Caldwell is reluctant to say much about the case. He doesn't want to jeopardize any chance for charges to be brought.
He realizes some people may be too scared to talk. But someone does have key information that could help solve the case, he said.
"This is a good community," he said. "It's just down home. Lots of good people here."
It's clear Cocke County authorities began looking closely at one man after the killing.
On. Dec. 21, 1990, a man named Donnie Webb fired a pistol at Roger Hooper along Interstate 40 in Cocke County, court records state. The bullet missed Hooper and hit the truck windshield of another man as he approached an exit from I-40.
Glass from the windshield hit the truck driver on the forearm. When he pulled off to the side of the road and opened his door, he found the bullet, which was given to TBI Agent Ross Haynes.
That same day, Hooper charged Webb with reckless endangerment in General Sessions Court. Records don't state how they knew each other.
Hooper voluntarily dropped his warrant a few days later. But then the men clashed in February during a high school basketball game, and on Feb. 8, 1991, Hooper asked authorities to reissue the warrant.
A preliminary hearing was set for Tuesday, Feb. 26, 1991. Webb was allowed to remain free on bond.
Hooper was shot and killed four days before the hearing.
Cocke County authorities located Webb in Virginia a few hours after the killing and told him he needed to come back immediately, according to records.
He returned and talked with Agent Haynes, the same agent who took possession of the bullet fired on I-40, records show. Haynes also had gone to the Hooper home the night of the killing.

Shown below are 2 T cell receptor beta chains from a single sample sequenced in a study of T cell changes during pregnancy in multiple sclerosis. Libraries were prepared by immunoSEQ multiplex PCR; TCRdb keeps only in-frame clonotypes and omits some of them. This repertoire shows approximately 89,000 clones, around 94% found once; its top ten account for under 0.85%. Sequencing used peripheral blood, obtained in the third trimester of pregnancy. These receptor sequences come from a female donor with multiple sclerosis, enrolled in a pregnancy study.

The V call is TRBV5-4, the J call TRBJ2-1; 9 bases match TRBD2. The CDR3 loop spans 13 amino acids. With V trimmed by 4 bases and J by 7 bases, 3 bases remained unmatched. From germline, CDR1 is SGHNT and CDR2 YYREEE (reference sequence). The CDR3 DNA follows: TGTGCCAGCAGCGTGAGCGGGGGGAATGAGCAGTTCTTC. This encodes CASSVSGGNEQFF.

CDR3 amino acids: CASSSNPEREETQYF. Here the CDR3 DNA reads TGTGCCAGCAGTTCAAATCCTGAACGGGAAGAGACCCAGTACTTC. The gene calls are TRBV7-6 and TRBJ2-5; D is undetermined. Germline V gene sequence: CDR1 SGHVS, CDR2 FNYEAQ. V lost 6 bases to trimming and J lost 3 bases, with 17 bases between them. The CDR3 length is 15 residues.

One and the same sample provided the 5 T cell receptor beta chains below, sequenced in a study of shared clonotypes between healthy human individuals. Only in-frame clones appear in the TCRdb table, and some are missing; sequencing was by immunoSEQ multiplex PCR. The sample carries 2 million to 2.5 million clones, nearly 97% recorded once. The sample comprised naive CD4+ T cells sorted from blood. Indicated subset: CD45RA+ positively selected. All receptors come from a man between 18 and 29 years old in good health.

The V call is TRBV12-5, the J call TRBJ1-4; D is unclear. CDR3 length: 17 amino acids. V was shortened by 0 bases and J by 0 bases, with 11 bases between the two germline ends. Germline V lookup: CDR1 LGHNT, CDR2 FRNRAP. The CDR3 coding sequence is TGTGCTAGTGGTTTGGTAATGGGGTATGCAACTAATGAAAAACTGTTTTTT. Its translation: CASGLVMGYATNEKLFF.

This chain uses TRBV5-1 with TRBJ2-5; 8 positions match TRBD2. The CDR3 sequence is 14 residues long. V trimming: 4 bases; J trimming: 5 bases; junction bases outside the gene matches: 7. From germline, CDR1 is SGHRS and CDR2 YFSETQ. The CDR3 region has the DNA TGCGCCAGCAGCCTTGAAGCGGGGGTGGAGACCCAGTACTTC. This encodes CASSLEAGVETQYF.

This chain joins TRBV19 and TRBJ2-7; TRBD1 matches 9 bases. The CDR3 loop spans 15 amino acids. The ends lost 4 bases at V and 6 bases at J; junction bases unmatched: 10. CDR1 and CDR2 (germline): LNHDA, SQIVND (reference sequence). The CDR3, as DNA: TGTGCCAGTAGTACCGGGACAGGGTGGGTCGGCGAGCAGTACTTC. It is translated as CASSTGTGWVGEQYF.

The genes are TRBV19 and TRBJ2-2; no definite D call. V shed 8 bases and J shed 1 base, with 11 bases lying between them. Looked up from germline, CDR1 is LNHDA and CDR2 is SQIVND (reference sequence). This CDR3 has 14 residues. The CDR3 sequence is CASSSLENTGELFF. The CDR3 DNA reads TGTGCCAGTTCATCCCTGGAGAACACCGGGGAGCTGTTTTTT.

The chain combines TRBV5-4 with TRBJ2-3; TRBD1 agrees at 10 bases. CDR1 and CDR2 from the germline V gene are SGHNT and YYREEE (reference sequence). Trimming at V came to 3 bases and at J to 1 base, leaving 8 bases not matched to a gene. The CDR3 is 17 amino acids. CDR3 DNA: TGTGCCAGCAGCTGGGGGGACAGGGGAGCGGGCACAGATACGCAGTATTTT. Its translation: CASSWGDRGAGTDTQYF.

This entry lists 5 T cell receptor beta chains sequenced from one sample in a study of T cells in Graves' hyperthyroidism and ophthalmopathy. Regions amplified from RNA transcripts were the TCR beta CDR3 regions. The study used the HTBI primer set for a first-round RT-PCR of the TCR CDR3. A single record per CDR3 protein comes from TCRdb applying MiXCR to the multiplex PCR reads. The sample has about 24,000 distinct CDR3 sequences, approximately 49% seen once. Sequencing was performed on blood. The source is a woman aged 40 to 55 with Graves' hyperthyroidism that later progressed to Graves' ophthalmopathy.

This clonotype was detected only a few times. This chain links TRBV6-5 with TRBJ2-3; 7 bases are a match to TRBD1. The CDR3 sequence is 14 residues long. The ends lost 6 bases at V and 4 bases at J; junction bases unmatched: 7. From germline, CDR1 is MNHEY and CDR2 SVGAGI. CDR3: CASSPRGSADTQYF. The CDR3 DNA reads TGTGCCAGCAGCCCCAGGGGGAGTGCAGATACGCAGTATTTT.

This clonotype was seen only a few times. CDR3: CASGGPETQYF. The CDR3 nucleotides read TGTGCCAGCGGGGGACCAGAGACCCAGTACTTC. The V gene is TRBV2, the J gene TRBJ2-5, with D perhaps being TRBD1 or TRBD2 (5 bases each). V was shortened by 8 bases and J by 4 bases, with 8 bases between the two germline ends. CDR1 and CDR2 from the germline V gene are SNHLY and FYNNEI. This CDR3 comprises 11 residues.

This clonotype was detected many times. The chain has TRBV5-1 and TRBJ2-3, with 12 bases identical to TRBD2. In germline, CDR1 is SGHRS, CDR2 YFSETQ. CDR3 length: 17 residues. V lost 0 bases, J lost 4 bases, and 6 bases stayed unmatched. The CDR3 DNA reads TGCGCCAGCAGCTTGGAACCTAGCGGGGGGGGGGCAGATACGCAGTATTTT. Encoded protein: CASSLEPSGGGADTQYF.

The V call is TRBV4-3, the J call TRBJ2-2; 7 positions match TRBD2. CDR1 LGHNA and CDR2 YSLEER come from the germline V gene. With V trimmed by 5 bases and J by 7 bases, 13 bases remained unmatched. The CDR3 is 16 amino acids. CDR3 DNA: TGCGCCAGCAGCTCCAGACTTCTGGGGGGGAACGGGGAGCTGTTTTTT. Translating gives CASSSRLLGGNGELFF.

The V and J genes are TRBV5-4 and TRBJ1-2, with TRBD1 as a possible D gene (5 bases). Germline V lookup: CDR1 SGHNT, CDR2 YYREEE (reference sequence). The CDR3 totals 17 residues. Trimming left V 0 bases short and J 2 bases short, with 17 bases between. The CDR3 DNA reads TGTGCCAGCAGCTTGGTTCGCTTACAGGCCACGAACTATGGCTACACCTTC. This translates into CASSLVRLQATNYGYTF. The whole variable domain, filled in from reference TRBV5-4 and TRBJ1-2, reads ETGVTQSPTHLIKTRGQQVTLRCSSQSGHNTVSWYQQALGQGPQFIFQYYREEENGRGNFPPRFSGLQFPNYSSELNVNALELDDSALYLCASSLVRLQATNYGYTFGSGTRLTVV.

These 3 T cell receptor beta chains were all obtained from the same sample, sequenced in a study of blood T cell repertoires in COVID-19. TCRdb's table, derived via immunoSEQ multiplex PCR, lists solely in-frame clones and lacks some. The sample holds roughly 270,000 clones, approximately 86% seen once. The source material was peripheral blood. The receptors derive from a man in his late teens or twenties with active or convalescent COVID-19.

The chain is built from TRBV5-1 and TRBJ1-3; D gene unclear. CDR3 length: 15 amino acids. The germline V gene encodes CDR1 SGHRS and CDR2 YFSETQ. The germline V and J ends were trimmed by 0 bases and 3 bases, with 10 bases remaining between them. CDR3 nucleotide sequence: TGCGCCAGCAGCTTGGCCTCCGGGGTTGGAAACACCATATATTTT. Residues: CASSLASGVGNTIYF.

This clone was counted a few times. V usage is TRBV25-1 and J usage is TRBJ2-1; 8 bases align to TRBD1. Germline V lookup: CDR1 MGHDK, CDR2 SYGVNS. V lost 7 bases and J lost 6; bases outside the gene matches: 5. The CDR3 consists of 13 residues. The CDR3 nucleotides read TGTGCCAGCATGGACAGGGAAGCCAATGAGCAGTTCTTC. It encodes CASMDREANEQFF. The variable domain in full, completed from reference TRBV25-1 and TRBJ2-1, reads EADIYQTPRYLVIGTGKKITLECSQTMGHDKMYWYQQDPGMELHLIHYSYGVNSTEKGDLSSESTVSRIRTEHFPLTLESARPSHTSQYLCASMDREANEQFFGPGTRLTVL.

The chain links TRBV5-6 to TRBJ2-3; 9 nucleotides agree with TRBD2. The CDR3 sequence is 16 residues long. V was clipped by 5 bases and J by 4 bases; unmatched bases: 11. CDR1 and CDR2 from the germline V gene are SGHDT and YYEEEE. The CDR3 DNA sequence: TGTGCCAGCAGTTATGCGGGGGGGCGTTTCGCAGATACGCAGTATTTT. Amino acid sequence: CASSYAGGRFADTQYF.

"During the interview, the defendant admitted that he shot a pistol on the entrance ramp to I-40 at the Wilton Springs exit," court records state.
He would later try to suppress that statement in court. No recording of the interview was made.
Webb ultimately was convicted in the reckless endangerment case. He never was charged with Hooper's murder.
Efforts to reach Webb were unsuccessful.
Twenty-nine years later, Newport believes the person who killed Hooper is still around. He's still in Cocke County, the agent said.
If you have any information about the case, you're encouraged to contact the TBI at 1-800-TBI-FIND. You also can send an email.
After the homicide, "numerous people" were interviewed. Kim Hooper, who later remarried, has been ruled out as a suspect, Newport said.
The agent declined to say what may have spurred the killing.
"The people who started this case were extremely thorough in identifying people who were around," Newport said. "That gives us people to go back and talk to."
Shannon Hooper said the family knows how killed Roger Hooper "without a doubt."
"It's absolutely heartbreaking that something like this can happen," he said. "You feel that your family has been forgotten about. You feel like people haven't done their job."
Newport, however, said the TBI continues to work the case and has had recent "activity" in it. The TBI, in fact, suggested the case to 10News was one worth highlighting.
The agency must be sure it has a strong case before it can go forward, Newport said.
"The difference between knowing this stuff and putting it in front of a jury beyond a reasonable doubt -- it is a different story altogether," he said. "While people know things and have theories ... can we put them on the stand with evidence and convince a jury to convict someone of a crime?"